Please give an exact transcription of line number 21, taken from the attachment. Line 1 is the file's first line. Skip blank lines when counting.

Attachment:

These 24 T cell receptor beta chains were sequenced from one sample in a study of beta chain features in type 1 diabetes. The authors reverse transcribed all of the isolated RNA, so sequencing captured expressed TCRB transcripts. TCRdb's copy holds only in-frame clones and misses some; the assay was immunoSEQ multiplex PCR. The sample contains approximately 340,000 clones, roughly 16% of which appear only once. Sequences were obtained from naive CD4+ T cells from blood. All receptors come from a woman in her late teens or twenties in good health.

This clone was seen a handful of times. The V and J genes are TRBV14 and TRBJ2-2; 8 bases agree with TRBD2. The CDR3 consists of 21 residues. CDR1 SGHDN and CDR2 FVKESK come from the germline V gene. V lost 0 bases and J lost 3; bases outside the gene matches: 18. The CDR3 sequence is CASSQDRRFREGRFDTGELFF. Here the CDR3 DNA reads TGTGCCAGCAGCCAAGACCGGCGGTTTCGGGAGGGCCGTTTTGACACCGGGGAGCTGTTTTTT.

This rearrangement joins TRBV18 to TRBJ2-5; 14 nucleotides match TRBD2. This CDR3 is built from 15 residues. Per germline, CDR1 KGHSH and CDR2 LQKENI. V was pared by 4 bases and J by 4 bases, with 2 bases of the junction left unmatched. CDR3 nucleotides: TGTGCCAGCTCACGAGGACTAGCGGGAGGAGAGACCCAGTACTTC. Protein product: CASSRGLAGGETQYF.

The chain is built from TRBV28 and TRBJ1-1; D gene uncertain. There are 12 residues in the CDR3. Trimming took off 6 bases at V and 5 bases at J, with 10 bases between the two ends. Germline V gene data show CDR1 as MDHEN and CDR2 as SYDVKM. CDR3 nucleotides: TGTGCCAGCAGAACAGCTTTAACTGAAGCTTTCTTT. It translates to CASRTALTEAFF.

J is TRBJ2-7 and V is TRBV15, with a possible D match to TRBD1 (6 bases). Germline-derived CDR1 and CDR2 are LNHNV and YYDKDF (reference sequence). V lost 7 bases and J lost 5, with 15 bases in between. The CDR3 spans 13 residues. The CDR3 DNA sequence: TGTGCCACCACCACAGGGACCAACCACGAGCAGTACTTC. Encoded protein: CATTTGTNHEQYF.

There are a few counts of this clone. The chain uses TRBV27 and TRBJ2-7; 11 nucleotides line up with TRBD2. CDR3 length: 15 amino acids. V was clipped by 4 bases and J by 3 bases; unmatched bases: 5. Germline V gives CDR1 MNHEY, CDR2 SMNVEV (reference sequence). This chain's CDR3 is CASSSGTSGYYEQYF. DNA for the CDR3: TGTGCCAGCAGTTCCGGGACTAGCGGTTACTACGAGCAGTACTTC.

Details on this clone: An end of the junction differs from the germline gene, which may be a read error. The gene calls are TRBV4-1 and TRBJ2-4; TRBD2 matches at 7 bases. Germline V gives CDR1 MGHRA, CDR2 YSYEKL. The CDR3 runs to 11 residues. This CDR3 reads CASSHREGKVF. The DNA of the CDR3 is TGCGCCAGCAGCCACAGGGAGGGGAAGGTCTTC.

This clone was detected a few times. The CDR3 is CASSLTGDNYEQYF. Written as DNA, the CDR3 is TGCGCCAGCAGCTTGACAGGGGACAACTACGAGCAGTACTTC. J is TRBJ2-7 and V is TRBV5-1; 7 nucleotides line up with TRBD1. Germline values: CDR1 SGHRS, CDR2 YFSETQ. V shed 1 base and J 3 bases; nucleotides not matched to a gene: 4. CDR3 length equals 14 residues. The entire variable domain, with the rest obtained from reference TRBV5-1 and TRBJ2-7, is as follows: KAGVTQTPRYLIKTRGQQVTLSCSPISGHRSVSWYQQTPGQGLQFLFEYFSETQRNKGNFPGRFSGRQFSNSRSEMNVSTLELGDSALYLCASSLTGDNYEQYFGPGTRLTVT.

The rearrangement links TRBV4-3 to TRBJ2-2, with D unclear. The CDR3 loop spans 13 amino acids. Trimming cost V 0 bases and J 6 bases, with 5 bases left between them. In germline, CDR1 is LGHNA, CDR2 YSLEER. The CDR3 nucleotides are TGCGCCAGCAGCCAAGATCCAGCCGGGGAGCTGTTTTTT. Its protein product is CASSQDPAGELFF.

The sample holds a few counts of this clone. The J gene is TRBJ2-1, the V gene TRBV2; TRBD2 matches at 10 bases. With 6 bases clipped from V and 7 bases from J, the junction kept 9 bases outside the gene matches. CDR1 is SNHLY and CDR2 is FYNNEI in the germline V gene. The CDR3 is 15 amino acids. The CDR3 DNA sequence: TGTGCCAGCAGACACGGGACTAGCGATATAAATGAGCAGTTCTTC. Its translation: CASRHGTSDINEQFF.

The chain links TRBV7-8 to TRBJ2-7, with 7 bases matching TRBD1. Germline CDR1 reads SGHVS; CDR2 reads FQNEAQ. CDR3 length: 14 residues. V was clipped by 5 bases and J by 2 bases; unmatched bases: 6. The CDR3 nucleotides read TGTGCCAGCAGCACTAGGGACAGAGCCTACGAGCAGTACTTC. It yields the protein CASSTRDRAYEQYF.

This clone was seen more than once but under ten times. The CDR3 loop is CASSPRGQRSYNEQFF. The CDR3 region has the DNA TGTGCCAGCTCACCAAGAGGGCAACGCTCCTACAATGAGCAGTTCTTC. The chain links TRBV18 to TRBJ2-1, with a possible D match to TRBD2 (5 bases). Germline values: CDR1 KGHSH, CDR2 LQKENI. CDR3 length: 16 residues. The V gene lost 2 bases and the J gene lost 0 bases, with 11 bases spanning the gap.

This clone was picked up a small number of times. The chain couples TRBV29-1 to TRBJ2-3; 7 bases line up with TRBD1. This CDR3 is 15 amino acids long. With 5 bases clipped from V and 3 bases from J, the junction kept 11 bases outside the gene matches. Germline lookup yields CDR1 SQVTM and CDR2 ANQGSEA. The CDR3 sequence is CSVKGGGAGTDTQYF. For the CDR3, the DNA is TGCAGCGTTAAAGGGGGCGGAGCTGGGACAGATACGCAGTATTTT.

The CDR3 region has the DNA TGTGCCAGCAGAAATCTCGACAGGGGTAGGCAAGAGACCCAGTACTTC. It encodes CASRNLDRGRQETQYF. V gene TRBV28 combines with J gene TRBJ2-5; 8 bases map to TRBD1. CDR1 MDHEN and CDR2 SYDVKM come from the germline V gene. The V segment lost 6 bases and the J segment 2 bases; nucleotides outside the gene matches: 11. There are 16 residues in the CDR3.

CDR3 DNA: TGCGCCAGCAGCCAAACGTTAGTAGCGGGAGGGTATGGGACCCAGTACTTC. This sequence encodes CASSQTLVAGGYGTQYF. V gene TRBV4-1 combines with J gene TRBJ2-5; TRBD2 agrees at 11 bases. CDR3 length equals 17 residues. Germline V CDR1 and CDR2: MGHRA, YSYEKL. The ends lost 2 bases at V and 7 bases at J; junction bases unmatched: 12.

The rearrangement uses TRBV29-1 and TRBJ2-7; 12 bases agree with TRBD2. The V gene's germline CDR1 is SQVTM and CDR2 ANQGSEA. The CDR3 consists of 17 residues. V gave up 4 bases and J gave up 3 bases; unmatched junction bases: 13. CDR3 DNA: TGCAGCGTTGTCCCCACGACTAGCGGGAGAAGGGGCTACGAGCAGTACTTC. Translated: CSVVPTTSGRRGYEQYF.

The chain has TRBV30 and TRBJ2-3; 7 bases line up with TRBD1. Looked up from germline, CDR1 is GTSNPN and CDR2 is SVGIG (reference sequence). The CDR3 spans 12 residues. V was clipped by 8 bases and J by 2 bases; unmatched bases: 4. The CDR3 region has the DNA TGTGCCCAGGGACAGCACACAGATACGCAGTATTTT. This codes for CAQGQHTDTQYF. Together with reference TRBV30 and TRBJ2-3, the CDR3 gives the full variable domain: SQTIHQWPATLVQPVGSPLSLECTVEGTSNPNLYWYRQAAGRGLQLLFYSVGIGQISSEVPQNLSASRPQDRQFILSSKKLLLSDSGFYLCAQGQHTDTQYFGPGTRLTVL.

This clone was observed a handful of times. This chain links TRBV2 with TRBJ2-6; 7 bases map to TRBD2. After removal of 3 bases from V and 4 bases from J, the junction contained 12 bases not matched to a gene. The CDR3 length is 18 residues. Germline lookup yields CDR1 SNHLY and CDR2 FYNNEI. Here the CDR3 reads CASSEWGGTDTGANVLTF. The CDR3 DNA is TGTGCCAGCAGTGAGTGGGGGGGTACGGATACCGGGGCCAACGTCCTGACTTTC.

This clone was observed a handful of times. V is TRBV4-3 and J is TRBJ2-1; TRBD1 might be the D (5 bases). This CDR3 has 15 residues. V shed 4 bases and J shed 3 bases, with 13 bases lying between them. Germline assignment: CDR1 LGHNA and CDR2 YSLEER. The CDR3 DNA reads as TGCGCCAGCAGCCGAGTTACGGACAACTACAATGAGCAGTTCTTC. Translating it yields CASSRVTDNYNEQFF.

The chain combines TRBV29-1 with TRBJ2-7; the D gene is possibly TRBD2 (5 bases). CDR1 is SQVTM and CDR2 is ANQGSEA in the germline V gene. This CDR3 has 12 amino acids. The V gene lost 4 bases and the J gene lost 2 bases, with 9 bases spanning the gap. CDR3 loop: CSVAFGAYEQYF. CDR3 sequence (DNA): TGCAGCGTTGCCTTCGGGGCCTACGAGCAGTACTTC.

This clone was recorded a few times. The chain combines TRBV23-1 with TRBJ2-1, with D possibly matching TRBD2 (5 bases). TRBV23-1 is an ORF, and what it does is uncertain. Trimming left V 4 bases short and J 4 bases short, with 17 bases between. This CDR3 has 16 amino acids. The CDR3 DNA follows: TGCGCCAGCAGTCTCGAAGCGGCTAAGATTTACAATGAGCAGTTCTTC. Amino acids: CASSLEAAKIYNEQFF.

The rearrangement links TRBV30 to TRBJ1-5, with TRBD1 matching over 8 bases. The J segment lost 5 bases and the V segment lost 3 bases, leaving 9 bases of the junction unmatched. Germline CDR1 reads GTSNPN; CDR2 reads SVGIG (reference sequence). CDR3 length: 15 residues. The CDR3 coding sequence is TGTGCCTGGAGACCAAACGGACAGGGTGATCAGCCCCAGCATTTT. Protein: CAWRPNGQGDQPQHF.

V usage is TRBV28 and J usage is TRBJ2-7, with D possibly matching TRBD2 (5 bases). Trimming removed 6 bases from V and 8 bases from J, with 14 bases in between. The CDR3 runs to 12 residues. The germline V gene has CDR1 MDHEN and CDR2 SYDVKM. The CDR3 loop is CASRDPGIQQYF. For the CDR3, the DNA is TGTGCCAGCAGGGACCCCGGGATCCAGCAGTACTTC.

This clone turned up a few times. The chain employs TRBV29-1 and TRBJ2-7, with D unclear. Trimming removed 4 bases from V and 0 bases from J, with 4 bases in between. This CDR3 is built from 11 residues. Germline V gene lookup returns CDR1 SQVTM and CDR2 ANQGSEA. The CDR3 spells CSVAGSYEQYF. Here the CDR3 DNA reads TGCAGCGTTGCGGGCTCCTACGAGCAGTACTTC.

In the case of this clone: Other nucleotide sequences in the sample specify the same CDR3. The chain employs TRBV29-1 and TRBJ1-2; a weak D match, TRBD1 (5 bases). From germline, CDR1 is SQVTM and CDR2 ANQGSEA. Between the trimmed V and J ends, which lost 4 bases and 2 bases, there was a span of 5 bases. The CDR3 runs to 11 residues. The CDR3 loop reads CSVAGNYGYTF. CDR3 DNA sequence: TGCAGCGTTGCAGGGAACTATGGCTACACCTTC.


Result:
This clone was recorded a few times. The chain combines TRBV23-1 with TRBJ2-1, with D possibly matching TRBD2 (5 bases). TRBV23-1 is an ORF, and what it does is uncertain. Trimming left V 4 bases short and J 4 bases short, with 17 bases between. This CDR3 has 16 amino acids. The CDR3 DNA follows: TGCGCCAGCAGTCTCGAAGCGGCTAAGATTTACAATGAGCAGTTCTTC. Amino acids: CASSLEAAKIYNEQFF.